Organic On A Budget

You may have noticed that I only sometimes specify 'organic' in my recipes.  This is because I only specify organic where I believe it to be essential, even though I try to buy and use as much organic food as possible, and always choose it if the price is reasonable.

My standard for 'essential' when it comes to fruit and vegetables is the "Dirty Dozen."  There's a handy wallet guide you can print out from The Environmental Working Group which also includes "the Clean Fifteen."

The Dirty Dozen are:
  • Peaches
  • Apples
  • Sweet Bell Peppers
  • Celery
  • Nectarines
  • Strawberries
  • Cherries
  • Pears
  • Grapes (Imported)
  • Spinach
  • Lettuce
  • Potatoes

I keep this in my wallet so I can refer to it when in the produce section.  It's hard to remember anything when one's child is repeating "cheese?  Cheese?  Cheese?" with escalating frenzy and backbending from the child seat into the cart basket in an attempt to snag the bag of Veggie Booty.  But I nearly have them memorized.  


I also buy only organic milk.  With the amount of milk (and food in general) children consume compared to their body size, it's important to make sure that their food is as pure as possible.  Pesticides can build up in children's rapidly developing bodies at much higher and faster rates than adults.  

Another reason I strive for organic food is because I find genetically modified foods very, very scary.  They are so scary that many countries around the world are banning genetically modified crops and even destroying crops and seeds that are found to be GM.  If a product is certified organic, it does not contain genetically modified ingredients.  However, there are some non-organic foods, like Silk soy milk for example, that are certified non-GMO.  

Even with the tight grocery budget from which I operate, organic is a very high priority.  Here are my tricks for getting the best prices for organic stuff:

  • Comb Grocery Outlet first (or seek out your local grocery liquidator).  I often find organic milk, children's snacks, cereal, jam, peanut butter, and natural household goods for a fraction of their regular store prices.  These places don't generally take manufacturer's coupons, but at mine, if you ask someone who works there if they take coupons, sometimes they'll slip you one for $3 off.  There are also coupons for $3 or $5 off your total bill in the Community Shopper booklet that comes in the junk mail, as well as in the Chinook Book.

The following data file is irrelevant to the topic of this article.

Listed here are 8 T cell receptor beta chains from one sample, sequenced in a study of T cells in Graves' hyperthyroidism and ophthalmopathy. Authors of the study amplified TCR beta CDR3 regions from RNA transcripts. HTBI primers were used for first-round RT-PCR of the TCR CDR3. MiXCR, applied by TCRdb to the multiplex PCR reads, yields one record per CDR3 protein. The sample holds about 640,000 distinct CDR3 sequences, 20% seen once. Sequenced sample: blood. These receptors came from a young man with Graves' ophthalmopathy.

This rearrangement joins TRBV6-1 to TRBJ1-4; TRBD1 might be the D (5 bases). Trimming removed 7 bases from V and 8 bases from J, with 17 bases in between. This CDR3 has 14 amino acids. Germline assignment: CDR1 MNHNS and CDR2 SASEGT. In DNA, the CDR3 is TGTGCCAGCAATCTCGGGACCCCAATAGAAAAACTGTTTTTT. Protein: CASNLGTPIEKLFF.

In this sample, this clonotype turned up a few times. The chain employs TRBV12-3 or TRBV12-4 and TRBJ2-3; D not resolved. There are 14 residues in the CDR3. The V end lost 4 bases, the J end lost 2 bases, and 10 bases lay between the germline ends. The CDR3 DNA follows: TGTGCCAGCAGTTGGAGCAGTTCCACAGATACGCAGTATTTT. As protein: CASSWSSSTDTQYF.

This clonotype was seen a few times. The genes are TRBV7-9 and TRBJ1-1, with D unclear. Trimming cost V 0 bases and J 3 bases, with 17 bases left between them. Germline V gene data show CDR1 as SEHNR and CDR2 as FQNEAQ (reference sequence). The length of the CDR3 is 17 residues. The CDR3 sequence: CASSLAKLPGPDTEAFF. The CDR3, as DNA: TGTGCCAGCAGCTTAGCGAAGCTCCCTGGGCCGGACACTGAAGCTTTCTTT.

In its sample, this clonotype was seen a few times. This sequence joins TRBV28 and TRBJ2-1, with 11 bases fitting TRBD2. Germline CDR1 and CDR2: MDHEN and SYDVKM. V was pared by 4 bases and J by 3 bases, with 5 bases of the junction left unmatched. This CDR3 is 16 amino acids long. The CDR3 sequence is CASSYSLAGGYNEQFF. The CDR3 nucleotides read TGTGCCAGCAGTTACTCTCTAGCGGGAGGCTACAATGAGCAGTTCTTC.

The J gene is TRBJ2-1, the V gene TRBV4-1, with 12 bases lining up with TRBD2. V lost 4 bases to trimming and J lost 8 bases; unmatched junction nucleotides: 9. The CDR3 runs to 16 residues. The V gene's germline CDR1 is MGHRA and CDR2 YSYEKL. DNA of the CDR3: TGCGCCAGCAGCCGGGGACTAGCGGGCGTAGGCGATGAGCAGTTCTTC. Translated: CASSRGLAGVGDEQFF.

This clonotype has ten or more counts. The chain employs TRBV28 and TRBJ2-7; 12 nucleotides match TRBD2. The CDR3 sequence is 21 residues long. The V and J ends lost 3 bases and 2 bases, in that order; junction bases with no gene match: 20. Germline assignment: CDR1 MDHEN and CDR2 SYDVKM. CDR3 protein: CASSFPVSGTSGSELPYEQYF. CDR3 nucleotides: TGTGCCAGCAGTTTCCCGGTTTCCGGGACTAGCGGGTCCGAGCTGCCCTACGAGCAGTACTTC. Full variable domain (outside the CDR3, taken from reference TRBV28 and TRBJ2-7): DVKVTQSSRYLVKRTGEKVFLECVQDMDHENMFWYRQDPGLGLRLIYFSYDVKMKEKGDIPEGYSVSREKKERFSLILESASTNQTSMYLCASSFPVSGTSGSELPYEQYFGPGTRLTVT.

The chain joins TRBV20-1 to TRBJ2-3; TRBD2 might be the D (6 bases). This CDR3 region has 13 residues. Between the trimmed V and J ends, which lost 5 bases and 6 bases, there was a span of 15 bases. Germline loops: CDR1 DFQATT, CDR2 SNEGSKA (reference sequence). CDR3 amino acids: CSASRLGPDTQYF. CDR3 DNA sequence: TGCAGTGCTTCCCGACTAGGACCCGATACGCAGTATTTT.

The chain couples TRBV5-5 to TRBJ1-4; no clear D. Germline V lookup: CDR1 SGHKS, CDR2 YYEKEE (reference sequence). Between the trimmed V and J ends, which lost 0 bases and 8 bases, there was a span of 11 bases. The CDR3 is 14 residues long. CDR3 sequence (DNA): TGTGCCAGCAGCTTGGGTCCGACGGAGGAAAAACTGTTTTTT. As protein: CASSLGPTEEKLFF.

• Speaking of the Chinook Book, there are a bunch of organic and natural manufacturer's coupons in it, especially on dairy and meats.  Get together with a friend and swap the coupons you don't use in your books.  A Chinook Book is $20.  Bargain.  I keep the grocery store coupons in a little pocket in my purse so I don't have to lug the thing around, but they also have a $10 smart phone version of the book.  I'll get to that level of technology next year.  Maybe.

  • Look for manufacturer's coupons at Mambo Sprouts and OrganicDeals.com.  There are Mambo Sprouts booklets and sometimes other manufacturer's coupon books laying around near the front of PCC where their product info and weekly shopping newsletters are kept.

  • Become a member at PCC (or seek out your local food co-operative if you are lucky enough to have one in your area).  You'll get a 10% off coupon each month in their mailed newspaper. I save up my other coupons and really put that 10% off to work once a month.  You can use your 10% to buy next year's Chinook Book!

  • Buy in bulk.  A well-stocked bulk section that has organic staples can save you a ton of money, especially for things that don't shelve well (like expensive spices) because you can buy only what you need.  Plus, you get bonus karma points for saving the world from unnecessary packaging (bring your own bags).

  • If your favorite store doesn't have many organics, or is missing them in the bulk section, ask for them.  Ask over and over again! 

  • Work the farmer's markets.  They have the freshest and most amazing produce and it's as close to the farm as you can get without actually owning a plow.  Often the prices are lower than grocery stores (no, really!  You may have seen this article in the Seattle Times) especially on less glamorous items like cabbage and onions.  You can often buy in bulk and get a deal, then split the bounty with a friend or can it all up to eat throughout the year. 

With these tips, I'm able to get organic on our table much of the time.  And even if I have to shell out a little bit more for the good stuff, I am happy to do it because I believe that good food should cost something.  A twenty-five cent box of processed macaroni and cheese is a little scary if you stop to think about it. 

What are your best tips for saving money on "the good stuff"?

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